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Mark the Evangelist Futures Project
by Alan Wilkinson

Frequently Asked Questions

Aerial view of siteOur Mark the Evangelist Futures Project (MTEFP) is reaching a pivotal stage. At a Congregational meeting on 20 March, we will receive for the first time a narrowed down list of three options for our consideration. This article provides a ‘re-cap’ of what the project is all about, the key steps which are being followed, and how it is likely to unfold into the future. It is presented like a set of Frequently Asked Questions (FAQs), much of which you may have seen on the MtE website last year. Skim through the headings and find the question that is most relevant for you.

What is the Mark the Evangelist Futures Project (MTEFP)?
The MTEFP is the work we are doing as a congregation to discover the most effective way to utilise the capital resources we have, both property and cash reserves. Part of this work is aimed at discovering the best thing we can do about the condition of our church building, although the church building is not the only property “issue” we face. Many of the buildings on the Curzon Street site are in need of considerable overhaul. In addition, the isolation of the church from the hall and the office space also greatly affects the usefulness of the buildings for many activities.

Is the MTEFP simply a property question?
The MTEFP is not simply a property question. An important part of the process so far has been clarifying – via our “MtE Mission Futures” document – who we are as a congregation and what ministries we expect to be exercising over the next generation. Identifying the likely resources we will have to support our congregation in mission is the basic purpose of the MTEFP.

What is the expected outcome of the MTEFP?
Quite simply, without knowing precisely what shape the recommendations will take, at the end of the whole process we will have a secure position from which to continue in mission for the next generation.

Image of sculptureWhy are we doing this feasibility study?
The congregation has in its care a large suite of buildings: a prominent church which is currently unusable, and many other buildings which are in reasonable condition and are fully used but which will continue to be costly to renovate and maintain. Good stewardship and the possibility of realising more resources for mission including ministry, demands that we tend to the question of our buildings and finances now.

Why have we engaged external consultants?
The configuration of the resources we currently have and the challenges the future is likely to present to the congregation are quite complex. We are have engaged competent consultants in order to:

  • provide the congregation and Presbytery with an informed understanding of the widest possible range of property options which could enhance mission including ministry;
  • inform us of the financial potential of the options so that we can be confident that resources are allocated to achieve the best outcome in relation to our ministry plans and a financially responsible future, taking into consideration such things as maintenance and insurance, future cash flow needs, and the risks involved in particular options;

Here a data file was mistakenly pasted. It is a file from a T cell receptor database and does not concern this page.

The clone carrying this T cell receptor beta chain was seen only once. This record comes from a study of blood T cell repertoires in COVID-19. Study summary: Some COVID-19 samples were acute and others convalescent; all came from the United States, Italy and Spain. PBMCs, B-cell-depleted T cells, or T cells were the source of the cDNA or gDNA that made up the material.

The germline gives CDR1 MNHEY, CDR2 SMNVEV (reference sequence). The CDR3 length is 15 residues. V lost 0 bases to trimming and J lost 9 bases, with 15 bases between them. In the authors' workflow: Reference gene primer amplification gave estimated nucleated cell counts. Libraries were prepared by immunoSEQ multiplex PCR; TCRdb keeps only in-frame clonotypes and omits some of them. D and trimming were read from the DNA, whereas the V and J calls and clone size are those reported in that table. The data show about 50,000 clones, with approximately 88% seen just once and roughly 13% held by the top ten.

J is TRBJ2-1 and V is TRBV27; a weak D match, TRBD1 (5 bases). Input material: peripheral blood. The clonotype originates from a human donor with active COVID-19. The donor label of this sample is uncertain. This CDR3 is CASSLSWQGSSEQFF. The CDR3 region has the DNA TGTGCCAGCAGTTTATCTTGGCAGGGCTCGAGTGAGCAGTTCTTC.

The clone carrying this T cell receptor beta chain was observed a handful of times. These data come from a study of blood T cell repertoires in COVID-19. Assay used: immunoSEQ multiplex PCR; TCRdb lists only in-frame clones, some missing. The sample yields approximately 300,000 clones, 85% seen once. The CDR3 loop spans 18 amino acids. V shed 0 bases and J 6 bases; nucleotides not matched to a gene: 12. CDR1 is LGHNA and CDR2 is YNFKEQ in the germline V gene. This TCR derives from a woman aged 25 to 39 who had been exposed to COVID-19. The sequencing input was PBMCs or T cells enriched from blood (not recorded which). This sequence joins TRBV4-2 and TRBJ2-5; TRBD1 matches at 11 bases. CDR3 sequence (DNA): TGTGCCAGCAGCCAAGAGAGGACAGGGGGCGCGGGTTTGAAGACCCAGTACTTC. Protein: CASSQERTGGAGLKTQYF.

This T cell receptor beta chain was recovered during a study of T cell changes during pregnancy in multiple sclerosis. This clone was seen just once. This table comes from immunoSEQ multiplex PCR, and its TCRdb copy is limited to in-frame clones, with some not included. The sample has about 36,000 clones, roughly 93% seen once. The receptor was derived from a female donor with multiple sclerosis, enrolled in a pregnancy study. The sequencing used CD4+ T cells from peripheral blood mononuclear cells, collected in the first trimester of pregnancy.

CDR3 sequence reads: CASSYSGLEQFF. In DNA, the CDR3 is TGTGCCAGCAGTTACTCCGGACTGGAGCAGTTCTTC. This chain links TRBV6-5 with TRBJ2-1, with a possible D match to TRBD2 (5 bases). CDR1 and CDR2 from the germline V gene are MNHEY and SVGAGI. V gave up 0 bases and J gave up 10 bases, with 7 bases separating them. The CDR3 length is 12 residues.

• establish a clear and defined implementation plan, with support from UCA Property Services to minimise the workload for the congregation; and
  • enable us to maintain and expand our mission priorities with property issues having been resolved.

Who is doing the work this study requires?
The scope of the work which needs to be undertaken is beyond the competence of the congregation itself. Accordingly the first stage of the project is being undertaken as a partnership between the congregation (represented by Church Council), Synod Property Services, and a property advisory consultancy firm (SEMZ) to do the site assessment and identify the most appropriate way forward.
The project is being overseen by a project control group (PCG) which includes Church Council members, Synod and Presbytery representatives, and the property advisory consultancy, SEMZ. The Church Council representatives are Alan Wilkinson (Councillor, Project Coordinator, and Chair of the PCG), Maureen Postma (Councillor), Rod Mummery (Elder and Congregation Chair) and Greg Hill (MtE Administrator). Work done by Church Council and the congregation on our Mission Futures is being included in the analysis, as is other material prepared in connection with our earlier Church renovation plans. There have been and will be further occasions on which the congregation will be asked to receive progress reports and be consulted on next steps.

Who makes the final decision?
Church Council is committed to the outcome of this project being one which reflects the needs and desires of Mark the Evangelist. The formal approval of each stage of the process is being done by Church Council after consultation with the congregation. Members will be asked to consider and approve the preferred way forward on the basis of recommendations and next steps.

View from Curzon Street
How are we going to go about determining the preferred option?
The process is one of constant consultation between the congregation, the Presbytery, the Synod and the project consultant. The PCG advises Church Council on recommendations developed with the project consultant. Church Council is the formal decision-making body at the critical stages, but will only act in response to congregation input at these points.